So You Want a Good Board President?
Thomas Wolf writes: “This is the seventh blog post drawn from my book, Effective Leadership for Nonprofit Organizations: How Executive Directors and Boards Work Together. It offers insights on the Executive Director’s possible role in identifying and selecting Board leadership.
Tim had been executive director of a successful nonprofit organization for just over two years when the organization elected a new president, someone Tim did not know well but who was highly respected in the community. They agreed to meet once a week for the first few months of his tenure until they got better acquainted and had shared ideas about key issues and actions that needed to be taken up by the board.
It was during one of these early meetings that the new president asked Tim, “Who is going to be your next board president after me?”
“I have no idea,” Tim said. “You were just elected. Presumably the board has years to decide. Besides, in this organization, the vice president usually becomes president, so we are covered.”
“A bad idea,” he said. “Is he someone you want to be your next president?”
“No,” Tim confided. “He is not particularly strong as a leader, not much of a donor, and hates asking for money. But he has been a loyal volunteer and people like him and feel he should be rewarded.”
“Okay,” said the new president. “Let’s get started and find you a better one.”
The two went over the board list. Tim confided that he didn’t see anyone among the officers or the other trustees who he felt was presidential material and who, just as importantly, would likely accept the position. “Exactly,” said the president. “Just what I figured. You confirmed my suspicions. That is why we are talking about it now. We have to go out and find a president. That will take time. We will need to bring that person on to the board, test him or her out on a committee or two, eventually get that individual onto the executive committee, and then into an officer position. That can take years. And what if that person doesn’t work out? We will need time to recruit someone else. You should ALWAYS be thinking about your next president and providing your candidate with the proper training to make sure that person succeeds and will be loyal to you in the process.”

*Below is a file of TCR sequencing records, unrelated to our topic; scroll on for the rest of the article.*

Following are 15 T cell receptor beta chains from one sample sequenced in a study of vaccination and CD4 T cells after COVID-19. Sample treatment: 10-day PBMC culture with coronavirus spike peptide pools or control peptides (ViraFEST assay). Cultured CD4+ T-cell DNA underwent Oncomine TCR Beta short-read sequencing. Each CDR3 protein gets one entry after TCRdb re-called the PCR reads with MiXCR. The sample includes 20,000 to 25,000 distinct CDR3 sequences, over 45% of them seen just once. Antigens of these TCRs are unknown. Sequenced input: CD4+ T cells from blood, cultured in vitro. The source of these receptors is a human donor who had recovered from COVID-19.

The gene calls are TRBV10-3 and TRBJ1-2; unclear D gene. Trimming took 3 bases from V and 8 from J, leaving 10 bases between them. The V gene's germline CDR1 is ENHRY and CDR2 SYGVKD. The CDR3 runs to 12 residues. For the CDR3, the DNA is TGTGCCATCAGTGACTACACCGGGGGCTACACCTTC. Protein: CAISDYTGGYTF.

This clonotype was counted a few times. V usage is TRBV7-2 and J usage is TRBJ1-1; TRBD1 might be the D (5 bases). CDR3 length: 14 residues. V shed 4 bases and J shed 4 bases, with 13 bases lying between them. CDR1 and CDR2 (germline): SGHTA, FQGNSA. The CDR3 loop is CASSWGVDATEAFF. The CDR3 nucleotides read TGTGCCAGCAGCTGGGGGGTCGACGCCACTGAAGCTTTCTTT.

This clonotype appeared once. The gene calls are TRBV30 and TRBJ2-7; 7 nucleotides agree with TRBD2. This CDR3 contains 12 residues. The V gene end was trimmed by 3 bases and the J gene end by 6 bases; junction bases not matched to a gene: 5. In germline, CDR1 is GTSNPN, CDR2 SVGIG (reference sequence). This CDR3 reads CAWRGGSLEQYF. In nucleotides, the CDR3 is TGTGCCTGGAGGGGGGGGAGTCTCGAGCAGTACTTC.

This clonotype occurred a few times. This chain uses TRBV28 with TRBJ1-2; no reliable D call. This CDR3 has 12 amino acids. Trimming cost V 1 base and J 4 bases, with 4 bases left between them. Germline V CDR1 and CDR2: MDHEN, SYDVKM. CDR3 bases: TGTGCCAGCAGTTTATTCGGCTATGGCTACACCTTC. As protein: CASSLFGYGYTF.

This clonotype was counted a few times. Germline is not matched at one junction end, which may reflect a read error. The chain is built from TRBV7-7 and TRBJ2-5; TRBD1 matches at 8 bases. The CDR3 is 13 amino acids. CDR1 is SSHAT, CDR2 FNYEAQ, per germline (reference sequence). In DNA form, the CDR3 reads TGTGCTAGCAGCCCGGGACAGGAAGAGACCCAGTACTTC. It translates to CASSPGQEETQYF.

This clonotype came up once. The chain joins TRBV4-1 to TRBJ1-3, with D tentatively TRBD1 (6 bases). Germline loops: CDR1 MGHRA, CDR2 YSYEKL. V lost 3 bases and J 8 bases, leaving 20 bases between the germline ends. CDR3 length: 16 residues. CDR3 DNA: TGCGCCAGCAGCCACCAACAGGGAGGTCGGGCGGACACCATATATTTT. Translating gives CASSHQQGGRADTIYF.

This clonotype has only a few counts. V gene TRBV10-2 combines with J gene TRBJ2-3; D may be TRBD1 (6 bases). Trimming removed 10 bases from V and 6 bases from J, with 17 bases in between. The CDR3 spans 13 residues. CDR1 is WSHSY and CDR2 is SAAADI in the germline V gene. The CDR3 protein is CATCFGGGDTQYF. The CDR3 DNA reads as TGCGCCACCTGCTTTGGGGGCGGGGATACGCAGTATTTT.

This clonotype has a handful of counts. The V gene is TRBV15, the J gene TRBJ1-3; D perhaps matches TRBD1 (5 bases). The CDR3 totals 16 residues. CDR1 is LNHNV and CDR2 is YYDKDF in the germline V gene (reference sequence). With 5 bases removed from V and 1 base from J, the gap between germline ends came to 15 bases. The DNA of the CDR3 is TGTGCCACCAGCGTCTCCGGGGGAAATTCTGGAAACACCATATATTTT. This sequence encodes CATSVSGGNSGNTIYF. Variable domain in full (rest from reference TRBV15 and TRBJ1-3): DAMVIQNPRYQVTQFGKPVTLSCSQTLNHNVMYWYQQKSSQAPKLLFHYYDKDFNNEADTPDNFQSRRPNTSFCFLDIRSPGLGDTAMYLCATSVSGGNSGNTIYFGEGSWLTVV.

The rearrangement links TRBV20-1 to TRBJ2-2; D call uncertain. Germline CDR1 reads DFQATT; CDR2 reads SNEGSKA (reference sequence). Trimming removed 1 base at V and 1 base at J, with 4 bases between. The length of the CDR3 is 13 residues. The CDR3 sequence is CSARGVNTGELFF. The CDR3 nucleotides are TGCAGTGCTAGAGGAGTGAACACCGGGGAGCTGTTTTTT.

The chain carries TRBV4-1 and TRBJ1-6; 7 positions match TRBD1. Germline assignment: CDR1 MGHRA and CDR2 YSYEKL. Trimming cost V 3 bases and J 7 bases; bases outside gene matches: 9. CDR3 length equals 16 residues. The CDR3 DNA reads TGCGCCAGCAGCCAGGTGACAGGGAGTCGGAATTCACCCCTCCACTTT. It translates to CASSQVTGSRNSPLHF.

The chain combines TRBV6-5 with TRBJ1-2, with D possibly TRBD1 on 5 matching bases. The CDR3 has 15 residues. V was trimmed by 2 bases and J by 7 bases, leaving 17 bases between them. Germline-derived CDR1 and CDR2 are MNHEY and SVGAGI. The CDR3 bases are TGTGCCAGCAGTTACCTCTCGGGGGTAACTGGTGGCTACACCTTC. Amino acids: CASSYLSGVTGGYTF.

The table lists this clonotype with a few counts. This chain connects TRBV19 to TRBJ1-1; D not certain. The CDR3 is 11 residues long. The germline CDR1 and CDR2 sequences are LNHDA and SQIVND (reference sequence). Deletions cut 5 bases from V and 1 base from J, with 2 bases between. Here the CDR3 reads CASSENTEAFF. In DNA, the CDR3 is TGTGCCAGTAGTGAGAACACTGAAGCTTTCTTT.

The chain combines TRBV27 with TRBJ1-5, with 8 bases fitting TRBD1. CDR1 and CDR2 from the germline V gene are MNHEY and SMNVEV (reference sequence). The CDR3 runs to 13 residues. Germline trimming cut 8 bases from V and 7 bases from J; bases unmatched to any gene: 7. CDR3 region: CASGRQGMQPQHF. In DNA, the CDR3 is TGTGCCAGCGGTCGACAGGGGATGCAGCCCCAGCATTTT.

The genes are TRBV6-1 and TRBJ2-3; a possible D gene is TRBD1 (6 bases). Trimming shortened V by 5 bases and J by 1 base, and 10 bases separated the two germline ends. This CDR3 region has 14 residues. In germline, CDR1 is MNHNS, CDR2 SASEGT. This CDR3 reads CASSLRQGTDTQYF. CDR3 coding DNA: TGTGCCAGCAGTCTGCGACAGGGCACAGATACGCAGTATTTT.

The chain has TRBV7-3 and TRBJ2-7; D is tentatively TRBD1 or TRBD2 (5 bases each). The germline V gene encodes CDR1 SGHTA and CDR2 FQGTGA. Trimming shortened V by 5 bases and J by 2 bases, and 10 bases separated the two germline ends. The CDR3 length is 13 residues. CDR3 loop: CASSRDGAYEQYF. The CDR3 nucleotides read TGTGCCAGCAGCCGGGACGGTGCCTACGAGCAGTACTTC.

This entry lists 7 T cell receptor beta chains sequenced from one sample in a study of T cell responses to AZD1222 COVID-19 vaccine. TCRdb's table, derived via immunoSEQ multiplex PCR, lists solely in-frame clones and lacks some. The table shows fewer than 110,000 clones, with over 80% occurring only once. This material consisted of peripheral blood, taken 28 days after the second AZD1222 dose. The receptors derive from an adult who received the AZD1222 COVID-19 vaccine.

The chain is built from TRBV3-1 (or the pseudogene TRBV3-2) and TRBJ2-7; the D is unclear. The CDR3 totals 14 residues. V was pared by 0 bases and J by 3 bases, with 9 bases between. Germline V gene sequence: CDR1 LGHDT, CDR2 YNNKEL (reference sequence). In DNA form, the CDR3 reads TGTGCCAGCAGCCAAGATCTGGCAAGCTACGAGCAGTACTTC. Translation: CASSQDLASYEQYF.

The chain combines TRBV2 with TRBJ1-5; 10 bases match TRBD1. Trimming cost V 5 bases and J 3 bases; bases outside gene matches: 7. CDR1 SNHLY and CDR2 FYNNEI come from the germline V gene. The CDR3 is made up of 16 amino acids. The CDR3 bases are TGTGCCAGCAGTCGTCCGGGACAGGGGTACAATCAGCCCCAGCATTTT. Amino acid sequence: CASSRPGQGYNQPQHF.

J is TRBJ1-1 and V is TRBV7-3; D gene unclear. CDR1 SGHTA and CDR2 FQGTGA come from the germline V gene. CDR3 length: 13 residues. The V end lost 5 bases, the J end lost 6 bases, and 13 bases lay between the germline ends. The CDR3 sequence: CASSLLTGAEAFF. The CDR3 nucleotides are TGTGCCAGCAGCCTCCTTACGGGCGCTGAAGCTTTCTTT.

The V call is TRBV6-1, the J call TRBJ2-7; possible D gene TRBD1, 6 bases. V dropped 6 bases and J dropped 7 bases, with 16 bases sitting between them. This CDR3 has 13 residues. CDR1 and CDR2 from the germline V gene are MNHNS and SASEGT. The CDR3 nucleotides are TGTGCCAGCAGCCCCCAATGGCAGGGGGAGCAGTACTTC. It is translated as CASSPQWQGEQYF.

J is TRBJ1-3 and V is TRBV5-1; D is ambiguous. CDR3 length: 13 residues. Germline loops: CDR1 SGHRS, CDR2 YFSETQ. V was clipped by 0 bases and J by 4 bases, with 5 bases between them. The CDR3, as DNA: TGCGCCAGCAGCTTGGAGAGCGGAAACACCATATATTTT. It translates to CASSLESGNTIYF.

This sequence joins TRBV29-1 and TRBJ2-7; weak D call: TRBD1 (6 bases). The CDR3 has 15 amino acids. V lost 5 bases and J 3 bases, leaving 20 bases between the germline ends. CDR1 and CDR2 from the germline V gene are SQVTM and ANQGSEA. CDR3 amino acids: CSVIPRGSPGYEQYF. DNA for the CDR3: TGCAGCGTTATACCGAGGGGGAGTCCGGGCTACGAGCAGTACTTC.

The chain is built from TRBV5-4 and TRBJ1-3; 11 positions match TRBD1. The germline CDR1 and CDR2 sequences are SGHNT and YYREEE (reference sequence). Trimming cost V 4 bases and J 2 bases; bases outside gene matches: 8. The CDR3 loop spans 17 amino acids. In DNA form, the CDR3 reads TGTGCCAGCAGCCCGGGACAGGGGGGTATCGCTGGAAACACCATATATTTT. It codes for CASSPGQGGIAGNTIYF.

During the next several years, Tim also learned that assessing trustee performance was one of his most important jobs, one that was not in his job description but something his president expected him to do. The president taught Tim the trick of using committee assignments as a testing group. “Jana has been complaining about how haphazard our trustee fundraising has been. She says we could raise a lot more money if we were better organized. I have put her on the development committee. Let’s see just how good she is at trustee asks.” As it happened, Jana was quite good and soon found herself an officer of the corporation.
–© Thomas Wolf from Effective Leadership for Nonprofit Organizations: How Executive Directors and Boards Work Together, Allworth Press, 2013. Buy the book.